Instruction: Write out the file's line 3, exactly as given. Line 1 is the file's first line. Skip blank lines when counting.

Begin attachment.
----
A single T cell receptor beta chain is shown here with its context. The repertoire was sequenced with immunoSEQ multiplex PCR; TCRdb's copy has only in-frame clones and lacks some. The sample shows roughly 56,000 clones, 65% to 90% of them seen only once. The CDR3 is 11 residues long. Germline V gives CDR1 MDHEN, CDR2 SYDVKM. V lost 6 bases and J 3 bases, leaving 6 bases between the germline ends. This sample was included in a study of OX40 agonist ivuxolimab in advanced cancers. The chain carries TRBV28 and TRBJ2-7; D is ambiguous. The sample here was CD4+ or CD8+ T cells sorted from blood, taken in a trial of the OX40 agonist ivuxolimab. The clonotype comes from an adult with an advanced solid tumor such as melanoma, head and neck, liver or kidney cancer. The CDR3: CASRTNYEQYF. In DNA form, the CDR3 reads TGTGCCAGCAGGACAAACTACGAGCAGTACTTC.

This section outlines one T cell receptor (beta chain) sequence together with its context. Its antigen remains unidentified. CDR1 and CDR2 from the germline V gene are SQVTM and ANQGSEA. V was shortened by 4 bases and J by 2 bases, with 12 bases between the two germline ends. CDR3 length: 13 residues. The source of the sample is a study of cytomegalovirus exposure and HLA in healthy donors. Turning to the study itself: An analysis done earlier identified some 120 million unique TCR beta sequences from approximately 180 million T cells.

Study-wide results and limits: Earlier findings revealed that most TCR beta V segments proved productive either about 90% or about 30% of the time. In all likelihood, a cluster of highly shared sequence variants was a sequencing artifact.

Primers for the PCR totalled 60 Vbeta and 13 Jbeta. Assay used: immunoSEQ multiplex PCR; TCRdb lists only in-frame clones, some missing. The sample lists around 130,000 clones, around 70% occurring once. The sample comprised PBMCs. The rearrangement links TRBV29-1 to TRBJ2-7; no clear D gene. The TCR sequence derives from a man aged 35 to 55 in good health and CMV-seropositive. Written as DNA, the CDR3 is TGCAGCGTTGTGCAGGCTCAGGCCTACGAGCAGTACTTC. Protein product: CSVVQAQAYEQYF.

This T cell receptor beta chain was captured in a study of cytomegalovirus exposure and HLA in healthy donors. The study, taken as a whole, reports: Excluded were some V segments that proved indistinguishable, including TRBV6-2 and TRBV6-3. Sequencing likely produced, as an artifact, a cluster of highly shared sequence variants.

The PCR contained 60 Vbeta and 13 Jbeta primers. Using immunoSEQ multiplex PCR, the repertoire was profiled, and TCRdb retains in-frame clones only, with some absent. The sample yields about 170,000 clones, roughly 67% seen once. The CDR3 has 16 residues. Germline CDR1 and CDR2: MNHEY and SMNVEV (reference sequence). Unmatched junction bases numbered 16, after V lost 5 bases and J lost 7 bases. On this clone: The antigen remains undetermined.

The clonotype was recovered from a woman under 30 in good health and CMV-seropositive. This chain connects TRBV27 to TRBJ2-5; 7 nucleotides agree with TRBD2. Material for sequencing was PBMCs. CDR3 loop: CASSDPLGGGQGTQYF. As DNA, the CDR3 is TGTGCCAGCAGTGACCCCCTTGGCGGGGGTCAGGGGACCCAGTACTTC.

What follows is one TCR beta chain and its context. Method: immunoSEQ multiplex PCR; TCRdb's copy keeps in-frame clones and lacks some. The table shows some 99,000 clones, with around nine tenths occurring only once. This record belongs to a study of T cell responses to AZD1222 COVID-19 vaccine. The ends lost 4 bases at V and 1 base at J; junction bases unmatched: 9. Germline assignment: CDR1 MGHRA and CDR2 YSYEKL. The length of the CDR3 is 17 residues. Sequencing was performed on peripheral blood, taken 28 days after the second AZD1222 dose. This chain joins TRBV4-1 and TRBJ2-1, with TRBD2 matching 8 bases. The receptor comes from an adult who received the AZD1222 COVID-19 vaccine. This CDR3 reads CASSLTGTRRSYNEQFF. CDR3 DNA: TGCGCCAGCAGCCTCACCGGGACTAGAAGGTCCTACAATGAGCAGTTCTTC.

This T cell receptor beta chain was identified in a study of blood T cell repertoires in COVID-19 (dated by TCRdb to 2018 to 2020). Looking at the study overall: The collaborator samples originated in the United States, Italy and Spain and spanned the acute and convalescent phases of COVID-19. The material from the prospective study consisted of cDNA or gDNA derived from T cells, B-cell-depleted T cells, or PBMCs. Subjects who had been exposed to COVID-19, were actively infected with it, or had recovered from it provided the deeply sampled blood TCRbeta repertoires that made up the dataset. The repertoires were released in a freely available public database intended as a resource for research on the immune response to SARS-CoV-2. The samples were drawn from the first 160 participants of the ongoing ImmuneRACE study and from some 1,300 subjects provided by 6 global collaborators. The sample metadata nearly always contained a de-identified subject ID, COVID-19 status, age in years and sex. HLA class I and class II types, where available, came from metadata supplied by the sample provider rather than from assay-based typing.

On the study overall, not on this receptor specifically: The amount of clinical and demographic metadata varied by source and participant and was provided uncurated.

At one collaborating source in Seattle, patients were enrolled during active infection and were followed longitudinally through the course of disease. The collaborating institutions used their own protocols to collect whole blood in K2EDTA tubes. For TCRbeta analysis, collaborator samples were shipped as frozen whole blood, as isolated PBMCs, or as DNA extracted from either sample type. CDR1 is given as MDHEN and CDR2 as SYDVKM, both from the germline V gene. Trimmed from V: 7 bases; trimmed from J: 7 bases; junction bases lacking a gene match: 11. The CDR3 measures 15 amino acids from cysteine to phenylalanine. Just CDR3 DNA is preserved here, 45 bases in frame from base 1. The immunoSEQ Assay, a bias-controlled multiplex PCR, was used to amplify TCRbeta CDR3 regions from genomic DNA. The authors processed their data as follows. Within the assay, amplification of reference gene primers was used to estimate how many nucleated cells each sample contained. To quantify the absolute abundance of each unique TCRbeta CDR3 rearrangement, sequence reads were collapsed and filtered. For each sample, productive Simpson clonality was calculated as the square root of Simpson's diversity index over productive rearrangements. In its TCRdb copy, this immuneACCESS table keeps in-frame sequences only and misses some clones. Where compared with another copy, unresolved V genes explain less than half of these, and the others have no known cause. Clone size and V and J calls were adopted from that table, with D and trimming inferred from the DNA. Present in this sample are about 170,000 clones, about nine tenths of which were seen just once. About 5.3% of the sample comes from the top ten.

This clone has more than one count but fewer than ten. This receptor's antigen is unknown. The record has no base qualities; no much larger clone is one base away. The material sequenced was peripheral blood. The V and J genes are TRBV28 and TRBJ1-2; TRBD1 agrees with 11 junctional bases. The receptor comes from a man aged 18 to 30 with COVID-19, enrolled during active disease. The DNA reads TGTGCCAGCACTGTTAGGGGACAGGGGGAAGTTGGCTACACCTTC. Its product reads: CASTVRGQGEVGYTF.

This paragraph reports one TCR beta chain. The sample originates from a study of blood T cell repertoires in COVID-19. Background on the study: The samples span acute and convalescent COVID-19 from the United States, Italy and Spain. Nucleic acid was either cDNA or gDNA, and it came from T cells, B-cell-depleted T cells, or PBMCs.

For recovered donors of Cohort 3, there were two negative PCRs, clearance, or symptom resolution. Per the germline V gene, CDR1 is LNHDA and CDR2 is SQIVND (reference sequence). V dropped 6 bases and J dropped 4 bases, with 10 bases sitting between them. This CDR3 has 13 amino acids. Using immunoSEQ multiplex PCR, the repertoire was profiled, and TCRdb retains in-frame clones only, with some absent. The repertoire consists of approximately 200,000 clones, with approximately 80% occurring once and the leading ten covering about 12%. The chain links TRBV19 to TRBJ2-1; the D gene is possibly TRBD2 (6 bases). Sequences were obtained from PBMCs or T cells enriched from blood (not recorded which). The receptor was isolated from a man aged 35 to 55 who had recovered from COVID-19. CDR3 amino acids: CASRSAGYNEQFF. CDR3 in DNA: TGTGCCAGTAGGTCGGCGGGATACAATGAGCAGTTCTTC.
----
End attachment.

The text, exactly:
Study-wide results and limits: Earlier findings revealed that most TCR beta V segments proved productive either about 90% or about 30% of the time. In all likelihood, a cluster of highly shared sequence variants was a sequencing artifact.